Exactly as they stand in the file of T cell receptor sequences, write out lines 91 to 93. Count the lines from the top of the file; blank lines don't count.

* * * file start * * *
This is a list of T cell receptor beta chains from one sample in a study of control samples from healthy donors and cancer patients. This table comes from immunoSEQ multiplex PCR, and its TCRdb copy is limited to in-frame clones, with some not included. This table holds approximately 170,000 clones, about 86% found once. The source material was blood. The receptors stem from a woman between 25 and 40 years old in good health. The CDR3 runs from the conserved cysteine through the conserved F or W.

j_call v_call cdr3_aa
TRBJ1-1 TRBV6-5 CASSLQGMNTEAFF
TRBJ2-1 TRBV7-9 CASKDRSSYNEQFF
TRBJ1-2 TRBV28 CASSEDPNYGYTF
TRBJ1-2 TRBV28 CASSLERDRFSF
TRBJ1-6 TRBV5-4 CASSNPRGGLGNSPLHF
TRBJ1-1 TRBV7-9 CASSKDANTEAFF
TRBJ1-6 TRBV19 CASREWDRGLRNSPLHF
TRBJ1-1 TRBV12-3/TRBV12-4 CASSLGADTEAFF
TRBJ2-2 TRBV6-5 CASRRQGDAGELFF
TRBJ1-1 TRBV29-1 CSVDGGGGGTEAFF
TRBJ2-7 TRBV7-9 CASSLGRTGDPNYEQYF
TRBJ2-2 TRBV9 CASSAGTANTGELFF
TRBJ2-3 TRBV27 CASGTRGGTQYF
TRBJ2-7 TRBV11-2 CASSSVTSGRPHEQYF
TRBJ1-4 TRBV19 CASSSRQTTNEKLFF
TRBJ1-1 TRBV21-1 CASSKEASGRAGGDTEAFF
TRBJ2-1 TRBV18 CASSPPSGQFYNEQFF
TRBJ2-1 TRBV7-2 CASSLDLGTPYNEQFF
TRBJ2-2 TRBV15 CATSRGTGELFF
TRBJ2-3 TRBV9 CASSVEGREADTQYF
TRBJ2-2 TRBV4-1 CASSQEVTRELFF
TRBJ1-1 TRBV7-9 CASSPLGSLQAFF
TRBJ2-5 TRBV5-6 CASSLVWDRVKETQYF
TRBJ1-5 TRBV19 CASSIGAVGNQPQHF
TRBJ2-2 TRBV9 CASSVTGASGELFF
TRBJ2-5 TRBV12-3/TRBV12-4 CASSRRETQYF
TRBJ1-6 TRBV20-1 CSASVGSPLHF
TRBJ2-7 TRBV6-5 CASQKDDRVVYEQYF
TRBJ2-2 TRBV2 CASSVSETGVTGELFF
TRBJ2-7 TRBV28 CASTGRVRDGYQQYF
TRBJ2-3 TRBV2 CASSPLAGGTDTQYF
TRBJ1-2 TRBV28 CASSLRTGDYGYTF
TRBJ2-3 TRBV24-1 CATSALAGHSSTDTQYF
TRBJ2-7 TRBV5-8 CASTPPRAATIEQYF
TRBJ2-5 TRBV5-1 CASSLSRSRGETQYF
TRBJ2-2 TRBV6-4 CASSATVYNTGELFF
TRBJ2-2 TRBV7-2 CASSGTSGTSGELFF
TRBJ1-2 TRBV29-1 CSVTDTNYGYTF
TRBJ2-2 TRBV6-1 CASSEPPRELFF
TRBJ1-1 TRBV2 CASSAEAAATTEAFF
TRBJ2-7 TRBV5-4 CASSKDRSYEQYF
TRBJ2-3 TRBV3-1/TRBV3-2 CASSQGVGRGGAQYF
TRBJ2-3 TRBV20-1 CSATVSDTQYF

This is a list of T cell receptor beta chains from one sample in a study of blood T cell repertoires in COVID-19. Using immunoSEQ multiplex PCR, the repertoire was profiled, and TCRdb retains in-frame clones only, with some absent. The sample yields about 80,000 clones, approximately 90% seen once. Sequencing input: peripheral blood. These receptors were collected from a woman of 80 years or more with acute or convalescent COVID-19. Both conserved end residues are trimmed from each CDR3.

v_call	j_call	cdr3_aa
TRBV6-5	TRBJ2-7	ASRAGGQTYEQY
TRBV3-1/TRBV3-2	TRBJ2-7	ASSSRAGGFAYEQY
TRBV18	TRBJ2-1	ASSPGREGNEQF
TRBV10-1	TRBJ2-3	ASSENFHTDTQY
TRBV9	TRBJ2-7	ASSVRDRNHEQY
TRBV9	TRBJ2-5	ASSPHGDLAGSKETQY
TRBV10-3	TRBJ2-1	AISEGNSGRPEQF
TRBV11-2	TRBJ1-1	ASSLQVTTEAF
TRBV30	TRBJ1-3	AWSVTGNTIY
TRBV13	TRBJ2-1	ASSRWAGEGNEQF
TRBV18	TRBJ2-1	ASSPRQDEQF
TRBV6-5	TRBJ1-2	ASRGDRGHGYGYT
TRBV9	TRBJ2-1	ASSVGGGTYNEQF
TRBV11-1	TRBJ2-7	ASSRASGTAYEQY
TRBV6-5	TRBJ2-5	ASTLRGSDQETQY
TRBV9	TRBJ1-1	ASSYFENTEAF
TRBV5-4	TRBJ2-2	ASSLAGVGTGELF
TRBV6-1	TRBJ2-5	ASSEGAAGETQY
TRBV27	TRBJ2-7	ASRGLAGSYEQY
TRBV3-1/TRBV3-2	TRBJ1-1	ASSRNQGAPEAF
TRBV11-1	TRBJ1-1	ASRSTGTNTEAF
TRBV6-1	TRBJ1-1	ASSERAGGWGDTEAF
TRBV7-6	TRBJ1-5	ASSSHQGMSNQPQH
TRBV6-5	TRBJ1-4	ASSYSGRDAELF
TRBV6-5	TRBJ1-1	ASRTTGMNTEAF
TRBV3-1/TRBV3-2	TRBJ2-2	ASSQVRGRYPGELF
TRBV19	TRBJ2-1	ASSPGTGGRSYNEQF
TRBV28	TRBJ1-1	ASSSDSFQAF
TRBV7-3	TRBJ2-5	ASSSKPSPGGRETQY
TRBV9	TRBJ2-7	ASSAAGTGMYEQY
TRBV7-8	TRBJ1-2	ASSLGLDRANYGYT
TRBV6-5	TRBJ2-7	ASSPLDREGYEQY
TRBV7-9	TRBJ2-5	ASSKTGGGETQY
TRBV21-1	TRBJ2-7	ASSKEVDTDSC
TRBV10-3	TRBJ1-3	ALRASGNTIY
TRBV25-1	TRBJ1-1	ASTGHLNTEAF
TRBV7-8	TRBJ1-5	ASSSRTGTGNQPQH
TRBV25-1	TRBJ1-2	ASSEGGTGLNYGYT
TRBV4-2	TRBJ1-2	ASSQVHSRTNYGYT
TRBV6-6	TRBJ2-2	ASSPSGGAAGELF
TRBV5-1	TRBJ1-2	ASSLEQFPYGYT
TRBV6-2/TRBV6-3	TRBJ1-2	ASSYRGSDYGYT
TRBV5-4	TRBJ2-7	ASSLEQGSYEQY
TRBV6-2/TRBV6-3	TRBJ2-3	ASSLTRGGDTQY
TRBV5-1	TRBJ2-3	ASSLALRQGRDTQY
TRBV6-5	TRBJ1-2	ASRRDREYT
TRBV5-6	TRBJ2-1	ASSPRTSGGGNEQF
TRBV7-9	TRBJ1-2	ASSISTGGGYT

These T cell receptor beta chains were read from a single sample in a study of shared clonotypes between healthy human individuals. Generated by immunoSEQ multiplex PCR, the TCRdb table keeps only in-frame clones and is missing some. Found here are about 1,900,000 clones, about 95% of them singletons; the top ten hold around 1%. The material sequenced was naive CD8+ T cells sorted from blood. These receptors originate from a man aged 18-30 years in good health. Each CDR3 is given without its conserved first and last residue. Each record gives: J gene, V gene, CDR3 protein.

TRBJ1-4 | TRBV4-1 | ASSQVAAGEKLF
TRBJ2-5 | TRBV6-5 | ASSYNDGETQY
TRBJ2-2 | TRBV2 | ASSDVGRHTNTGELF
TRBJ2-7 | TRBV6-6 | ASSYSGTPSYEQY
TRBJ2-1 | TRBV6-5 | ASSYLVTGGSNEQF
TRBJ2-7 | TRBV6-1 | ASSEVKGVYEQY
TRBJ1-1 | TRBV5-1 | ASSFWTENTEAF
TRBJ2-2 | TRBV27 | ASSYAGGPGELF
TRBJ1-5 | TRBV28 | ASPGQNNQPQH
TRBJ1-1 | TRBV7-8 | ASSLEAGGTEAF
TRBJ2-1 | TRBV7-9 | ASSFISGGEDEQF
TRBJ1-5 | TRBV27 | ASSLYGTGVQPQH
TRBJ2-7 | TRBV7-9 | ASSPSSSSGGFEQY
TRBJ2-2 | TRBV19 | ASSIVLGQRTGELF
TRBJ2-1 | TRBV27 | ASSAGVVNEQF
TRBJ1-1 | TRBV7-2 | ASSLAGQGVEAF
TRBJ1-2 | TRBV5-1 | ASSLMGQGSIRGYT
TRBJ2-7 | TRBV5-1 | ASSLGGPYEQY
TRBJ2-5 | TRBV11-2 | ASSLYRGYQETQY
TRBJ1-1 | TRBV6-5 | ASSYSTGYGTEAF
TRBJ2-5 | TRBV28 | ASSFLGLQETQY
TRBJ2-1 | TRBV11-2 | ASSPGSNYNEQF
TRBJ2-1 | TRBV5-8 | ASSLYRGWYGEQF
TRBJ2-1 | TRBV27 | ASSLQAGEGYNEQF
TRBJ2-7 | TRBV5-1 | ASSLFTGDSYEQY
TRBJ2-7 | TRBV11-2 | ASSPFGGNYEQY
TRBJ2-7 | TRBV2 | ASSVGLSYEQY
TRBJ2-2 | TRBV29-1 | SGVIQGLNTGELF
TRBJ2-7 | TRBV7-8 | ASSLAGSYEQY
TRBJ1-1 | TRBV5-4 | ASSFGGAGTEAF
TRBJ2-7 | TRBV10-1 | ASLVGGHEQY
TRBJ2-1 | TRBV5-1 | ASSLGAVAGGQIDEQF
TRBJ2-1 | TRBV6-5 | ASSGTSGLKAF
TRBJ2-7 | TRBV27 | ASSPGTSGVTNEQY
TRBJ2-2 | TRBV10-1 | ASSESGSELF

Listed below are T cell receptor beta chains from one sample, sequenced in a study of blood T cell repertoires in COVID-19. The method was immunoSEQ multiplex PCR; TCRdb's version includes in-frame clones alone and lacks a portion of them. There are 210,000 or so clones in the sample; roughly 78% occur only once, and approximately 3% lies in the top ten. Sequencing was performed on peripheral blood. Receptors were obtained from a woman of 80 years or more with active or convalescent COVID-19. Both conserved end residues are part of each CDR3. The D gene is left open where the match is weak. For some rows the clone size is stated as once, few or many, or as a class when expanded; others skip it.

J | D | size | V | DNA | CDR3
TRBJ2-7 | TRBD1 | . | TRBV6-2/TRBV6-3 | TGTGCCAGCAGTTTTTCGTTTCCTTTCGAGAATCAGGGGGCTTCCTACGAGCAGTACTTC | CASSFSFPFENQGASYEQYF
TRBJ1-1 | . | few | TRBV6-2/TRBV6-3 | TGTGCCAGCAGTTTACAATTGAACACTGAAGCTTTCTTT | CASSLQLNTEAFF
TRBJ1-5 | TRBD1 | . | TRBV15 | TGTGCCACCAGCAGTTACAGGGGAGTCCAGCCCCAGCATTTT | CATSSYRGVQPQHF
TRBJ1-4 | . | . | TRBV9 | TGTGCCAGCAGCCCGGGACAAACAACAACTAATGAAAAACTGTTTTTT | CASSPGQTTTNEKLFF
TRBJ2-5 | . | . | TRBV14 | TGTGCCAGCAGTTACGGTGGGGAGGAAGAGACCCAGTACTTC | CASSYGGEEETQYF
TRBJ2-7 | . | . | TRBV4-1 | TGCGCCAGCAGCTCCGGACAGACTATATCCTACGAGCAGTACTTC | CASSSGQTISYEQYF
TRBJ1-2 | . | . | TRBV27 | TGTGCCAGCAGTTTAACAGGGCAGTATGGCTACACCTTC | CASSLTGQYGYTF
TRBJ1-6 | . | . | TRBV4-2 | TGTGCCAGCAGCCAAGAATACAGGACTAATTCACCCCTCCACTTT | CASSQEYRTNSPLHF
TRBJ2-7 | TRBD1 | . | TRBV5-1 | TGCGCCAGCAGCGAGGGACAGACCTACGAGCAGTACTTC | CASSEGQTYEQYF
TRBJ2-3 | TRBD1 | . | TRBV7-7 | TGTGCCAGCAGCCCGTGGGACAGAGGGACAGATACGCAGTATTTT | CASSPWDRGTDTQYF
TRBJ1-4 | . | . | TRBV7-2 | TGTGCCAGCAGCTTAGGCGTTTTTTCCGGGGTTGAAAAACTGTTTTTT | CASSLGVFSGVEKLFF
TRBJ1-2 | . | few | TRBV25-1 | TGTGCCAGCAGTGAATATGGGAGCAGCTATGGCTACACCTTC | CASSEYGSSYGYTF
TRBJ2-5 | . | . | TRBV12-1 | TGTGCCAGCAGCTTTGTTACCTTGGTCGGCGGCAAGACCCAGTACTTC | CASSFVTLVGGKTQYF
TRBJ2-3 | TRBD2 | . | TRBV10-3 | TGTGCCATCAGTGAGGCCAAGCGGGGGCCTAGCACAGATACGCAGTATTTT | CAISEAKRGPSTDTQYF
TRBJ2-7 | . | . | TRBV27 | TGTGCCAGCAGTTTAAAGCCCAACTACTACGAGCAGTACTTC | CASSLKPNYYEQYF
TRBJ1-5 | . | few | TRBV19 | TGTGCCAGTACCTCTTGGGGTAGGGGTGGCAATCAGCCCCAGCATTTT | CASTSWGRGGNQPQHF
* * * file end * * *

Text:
TRBV6-2/TRBV6-3	TRBJ2-3	ASSLTRGGDTQY
TRBV5-1	TRBJ2-3	ASSLALRQGRDTQY
TRBV6-5	TRBJ1-2	ASRRDREYT